I thought about being in Finland at 19 and my Finnish host family, wanting to be good neighbours by helping a nearby farm family to bale their hay. The women of the farmhouse toiled away in the kitchen all morning so that at lunch, those of us baling the hay were called into convene outside at a long table where thick slabs of  roast beef were doled onto plates, boiled potatoes were handed around, and steaming vegetables from their garden had been sauteed to a crunchy perfection. We took a break for an hour-long meal before grabbing our pitchforks and getting back to what was very hard labour. I didn’t know what was being said around that table because of the language barrier but can still feel the feelings of camaraderie of that long ago summer afternoon.

I recall in the early ’90s sitting down in an open field in Salmon Arm, the son and daughter-in-law of my landlady at that time hosting a wonderful Sunday dinner in their expansive backyard space. There was a long table covered in a white tablecloth and handpicked wild flowers in little vases that dotted the length of the table. As the warmth of a summer sun set, its golden light glinting of the wine glasses in the fresh air, the Fly mountains loomed in the distance to create a scene worthy of a film set.

There was that one perfectly seasoned tender rack of lamb encrusted with rosemary and breadcrumbs curated by Bob Watters, the husband of my friend Anne. I’ve had so many delicious meals at one of their many tables, replete with good company and conversation.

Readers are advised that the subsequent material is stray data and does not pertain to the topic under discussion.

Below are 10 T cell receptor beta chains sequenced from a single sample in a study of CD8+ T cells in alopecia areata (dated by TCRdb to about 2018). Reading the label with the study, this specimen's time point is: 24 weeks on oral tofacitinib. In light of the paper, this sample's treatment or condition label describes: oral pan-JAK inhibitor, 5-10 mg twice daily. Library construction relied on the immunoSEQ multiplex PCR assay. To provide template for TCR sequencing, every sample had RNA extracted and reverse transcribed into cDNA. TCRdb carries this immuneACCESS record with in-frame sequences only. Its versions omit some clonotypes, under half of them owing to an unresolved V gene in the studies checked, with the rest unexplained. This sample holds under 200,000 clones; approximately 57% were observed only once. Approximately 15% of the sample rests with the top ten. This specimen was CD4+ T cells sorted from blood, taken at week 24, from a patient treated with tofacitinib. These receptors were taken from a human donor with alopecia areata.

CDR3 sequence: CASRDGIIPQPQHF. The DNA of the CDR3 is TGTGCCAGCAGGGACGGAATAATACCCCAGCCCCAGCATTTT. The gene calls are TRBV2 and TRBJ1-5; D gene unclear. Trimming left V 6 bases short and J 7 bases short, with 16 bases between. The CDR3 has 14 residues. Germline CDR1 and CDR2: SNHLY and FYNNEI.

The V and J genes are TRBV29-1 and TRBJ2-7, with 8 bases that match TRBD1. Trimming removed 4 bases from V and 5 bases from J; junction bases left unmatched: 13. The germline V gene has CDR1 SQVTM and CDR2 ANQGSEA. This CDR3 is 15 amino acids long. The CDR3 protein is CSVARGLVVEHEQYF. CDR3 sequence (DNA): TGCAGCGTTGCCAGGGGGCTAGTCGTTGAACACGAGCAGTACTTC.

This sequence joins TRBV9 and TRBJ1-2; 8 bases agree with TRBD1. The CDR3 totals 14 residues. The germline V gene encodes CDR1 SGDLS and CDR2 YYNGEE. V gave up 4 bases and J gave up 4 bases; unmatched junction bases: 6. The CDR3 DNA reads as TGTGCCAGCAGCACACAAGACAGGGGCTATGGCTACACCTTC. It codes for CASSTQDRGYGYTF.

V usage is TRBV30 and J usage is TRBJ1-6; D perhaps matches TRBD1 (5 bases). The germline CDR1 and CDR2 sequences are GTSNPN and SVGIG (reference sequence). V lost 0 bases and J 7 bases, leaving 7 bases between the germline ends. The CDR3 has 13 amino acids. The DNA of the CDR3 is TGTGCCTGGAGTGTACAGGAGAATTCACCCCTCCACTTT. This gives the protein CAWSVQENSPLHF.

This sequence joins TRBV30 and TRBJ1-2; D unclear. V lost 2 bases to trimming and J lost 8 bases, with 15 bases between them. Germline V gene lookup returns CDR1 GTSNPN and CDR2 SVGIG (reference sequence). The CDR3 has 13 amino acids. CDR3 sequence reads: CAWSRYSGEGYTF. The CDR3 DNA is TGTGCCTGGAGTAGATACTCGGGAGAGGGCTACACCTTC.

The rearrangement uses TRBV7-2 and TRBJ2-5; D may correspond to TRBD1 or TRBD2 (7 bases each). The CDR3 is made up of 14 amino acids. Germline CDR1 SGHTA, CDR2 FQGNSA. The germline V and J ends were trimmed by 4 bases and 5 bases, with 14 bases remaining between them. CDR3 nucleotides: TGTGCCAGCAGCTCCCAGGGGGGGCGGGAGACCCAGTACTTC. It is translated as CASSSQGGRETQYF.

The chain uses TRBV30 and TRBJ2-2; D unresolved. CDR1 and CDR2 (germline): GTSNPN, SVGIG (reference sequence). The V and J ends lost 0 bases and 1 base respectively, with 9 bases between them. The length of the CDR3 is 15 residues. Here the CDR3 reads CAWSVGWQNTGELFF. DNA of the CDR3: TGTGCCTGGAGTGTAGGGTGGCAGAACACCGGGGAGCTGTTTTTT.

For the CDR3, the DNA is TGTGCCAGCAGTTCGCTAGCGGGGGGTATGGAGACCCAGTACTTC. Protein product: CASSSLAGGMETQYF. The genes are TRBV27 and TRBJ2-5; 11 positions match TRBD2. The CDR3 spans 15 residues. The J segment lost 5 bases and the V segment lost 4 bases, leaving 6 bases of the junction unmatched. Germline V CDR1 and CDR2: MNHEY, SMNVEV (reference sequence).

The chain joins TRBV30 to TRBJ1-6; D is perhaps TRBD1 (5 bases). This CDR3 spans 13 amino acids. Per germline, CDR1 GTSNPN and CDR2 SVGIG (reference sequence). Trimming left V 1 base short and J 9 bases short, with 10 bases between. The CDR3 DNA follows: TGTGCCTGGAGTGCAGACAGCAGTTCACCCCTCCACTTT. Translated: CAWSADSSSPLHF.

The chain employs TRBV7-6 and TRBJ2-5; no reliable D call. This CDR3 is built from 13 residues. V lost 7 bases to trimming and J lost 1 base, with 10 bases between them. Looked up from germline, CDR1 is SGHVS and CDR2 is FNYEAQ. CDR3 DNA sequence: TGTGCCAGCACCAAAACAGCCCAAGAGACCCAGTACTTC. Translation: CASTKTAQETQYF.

And another memory of being in Oxford and walking along the canal, the low slung canal boats bumping against their moorings as we made our way to a restaurant close to the pub where Morse, as in Inspector Morse, used to drink. What a treat to be taken to Brasserie Blanc, a restaurant owned by a celebrity chef, Raymond Blanc. I recall that my new acquaintance had the fois gras. Unfortunately, I don’t recall what I ate – pork medallions pop to mind as a maybe – but that doesn’t surprise me given how awestruck I was by so many other aspects of that special evening.

Fancy, however, is but one way to impress. So many memories. as well, of sitting in a dilapidated float home on the Fraser River, the defining love of my life concocting on his two burner hotplate a wicked Chinese-styled meal of prawns, chow mein and bok choy, as the brown water gently rocked the boat and our conversation took hold. The most unlikely of romantic locations and yet…

I encourage you to take a while and just think about how you might answer that question. What’s the best thing you’ve ever eaten, and why? Linger over your memories a while and see what you catch. Is it the exquisite scent of a four cheese Mac and cheese or the heaven of the scent of berries in a field ripe for picking, or that first taste of the best bread you’ve ever had oily with a fat slab of butter or cream cheese. Take a minute to dredge up some long forgotten exquisitely special time when the food and the company merged to create the sublime. And if you’re so inclined, I’ve love to hear about it.